On June 13, 2016, the Supreme Court of the United States decided Halo Electronics, Inc. v. Pulse Electronics, Inc., No. 14-1513, and Stryker Corp. v. Zimmer, Inc., No. 14-1520, holding that a patent-infringement plaintiff can recover enhanced damages if it shows, by a preponderance of the evidence, that the infringer engaged in “egregious” activity “beyond typical infringement.”
The Patent Act, 35 U.S.C. § 284, provides that when a patentee wins a judgment for infringement “the court may increase the damages up to three times the amount found or assessed.” Under prior Federal Circuit decisions, enhanced damages were permitted only if the patentee showed “by clear and convincing evidence that the infringer” acted with both “objective recklessness” and “subjective knowledge” of wrongdoing. In reviewing enhanced-damages decisions, the Federal Circuit reviewed district courts’ objective-recklessness determinations de novo. It reviewed subjective-knowledge determinations for substantial evidence, and it reviewed “the ultimate decision” whether to enhance the damages for abuse of discretion.
Halo Electronics is a supplier of electronic components. It claimed that Pulse Electronics “infringed its patents for electronic packages containing transformers designed to be mounted to the surface of circuit boards.” Halo won a jury verdict for infringement against Pulse, but the district court found enhanced damages inappropriate under the Federal Circuit’s objective-recklessness requirement. The Federal Circuit affirmed.
The Supreme Court decided the case together with one involving Stryker Corporation, which sells “orthopedic pulsed lavage devices”—“a combination spray gun and suction tube, used to clean tissue during surgery.” Stryker won a patent-infringement judgment against Zimmer, Inc. The district court awarded Stryker treble damages under § 284. But the Federal Circuit vacated the treble-damages award for lack of objective recklessness.
The Supreme Court unanimously vacated both judgments. The Court rejected the Federal Circuit’s enhanced-damages test because “it requires a finding of objective recklessness in every case before district courts may award enhanced damages.” This, said the Court, “excludes from discretionary punishment many of the most culpable offenders.” The Court noted that “culpability is generally measured against the knowledge of the actor at the time of the challenged conduct.” So it held that “[t]he subjective willfulness of a patent infringer, intentional or knowing, may warrant enhanced damages, without regard to whether his infringement was objectively reckless.”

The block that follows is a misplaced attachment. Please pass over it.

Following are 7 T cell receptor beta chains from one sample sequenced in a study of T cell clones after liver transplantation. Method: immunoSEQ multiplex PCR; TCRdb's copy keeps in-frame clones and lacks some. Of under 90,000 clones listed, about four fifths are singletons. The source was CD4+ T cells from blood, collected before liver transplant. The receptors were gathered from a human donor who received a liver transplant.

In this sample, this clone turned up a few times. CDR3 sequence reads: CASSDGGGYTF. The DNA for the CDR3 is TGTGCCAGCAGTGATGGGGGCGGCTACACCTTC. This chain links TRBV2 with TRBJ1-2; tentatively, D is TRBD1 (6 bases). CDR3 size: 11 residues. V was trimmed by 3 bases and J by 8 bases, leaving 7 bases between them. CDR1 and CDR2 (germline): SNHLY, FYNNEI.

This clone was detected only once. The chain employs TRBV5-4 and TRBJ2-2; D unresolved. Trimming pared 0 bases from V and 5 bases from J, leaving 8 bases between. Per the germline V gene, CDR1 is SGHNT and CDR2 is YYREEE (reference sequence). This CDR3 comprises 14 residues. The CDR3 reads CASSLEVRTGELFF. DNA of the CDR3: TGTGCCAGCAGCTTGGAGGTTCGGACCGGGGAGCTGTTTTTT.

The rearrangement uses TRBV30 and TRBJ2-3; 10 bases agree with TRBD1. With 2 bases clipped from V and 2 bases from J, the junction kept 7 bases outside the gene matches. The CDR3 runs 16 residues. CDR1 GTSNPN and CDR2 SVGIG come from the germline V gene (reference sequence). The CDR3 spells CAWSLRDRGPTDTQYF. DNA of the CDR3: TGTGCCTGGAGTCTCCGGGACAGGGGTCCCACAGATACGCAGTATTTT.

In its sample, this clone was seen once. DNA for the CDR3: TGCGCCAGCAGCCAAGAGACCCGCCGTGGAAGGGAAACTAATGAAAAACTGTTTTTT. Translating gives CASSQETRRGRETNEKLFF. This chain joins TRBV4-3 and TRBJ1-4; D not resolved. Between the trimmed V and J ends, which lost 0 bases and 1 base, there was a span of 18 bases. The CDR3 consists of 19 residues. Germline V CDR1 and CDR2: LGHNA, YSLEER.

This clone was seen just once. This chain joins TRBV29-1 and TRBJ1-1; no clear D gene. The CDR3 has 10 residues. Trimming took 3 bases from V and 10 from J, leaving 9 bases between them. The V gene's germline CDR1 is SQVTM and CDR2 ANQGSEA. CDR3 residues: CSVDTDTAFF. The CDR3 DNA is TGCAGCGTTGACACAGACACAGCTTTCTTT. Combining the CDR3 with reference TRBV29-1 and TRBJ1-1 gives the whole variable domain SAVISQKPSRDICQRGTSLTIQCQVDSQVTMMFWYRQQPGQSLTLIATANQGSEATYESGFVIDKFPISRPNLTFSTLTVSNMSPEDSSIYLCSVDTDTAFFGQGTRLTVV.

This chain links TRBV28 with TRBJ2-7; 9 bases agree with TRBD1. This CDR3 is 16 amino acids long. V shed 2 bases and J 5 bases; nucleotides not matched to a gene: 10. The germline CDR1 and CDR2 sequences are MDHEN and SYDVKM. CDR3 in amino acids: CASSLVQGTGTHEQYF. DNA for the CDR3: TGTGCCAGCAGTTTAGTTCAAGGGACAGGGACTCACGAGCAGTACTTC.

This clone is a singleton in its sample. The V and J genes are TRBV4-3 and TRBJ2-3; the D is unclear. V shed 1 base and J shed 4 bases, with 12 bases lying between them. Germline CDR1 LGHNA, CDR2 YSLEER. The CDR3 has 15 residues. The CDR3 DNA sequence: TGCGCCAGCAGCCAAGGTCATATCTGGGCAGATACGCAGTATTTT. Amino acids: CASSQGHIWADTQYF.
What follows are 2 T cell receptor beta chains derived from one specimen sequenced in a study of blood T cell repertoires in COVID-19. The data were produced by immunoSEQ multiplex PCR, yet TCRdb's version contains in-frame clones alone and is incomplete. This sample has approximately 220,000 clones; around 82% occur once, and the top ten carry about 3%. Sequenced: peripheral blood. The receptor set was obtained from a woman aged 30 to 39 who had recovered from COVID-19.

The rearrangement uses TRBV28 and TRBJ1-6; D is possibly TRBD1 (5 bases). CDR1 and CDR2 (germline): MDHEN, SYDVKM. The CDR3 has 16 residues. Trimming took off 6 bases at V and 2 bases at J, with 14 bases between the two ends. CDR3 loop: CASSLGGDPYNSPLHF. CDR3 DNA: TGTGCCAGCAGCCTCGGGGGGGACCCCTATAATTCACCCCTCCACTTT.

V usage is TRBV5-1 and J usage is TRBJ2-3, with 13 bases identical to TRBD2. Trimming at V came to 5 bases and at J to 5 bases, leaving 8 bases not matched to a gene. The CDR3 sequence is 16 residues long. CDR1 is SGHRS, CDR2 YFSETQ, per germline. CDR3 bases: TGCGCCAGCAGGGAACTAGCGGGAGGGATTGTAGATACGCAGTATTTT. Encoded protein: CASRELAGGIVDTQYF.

The Court explained that “Section 284 permits district courts to exercise their discretion in a manner free from the inelastic constraints of” the Federal Circuit’s former test. The Court cautioned, however, that enhanced damages should not be “awarded in garden-variety cases.” Instead “district courts are to be guided by the sound legal principles developed over nearly two centuries of application and interpretation of the Patent Act,” which “channel the exercise of discretion, limiting the award of enhanced damages to egregious cases of misconduct beyond typical infringement.” The Court noted that these “egregious cases” are “typified by willful misconduct.” It further instructed that “none of this is to say that enhanced damages must follow a finding of egregious misconduct.”
The Court also rejected the Federal Circuit’s clear-and-convincing-evidence standard, observing that “patent-infringement litigation has always been governed by a preponderance of the evidence standard,” and “[e]nhanced damages are no exception.” Finally, the Court held that enhanced-damages “decisions should be reviewed for abuse of discretion,” “in light of the longstanding considerations we have identified” in the Court’s opinion.
The Court therefore vacated the judgments and remanded for further proceedings.
Chief Justice Roberts delivered the opinion for a unanimous Court.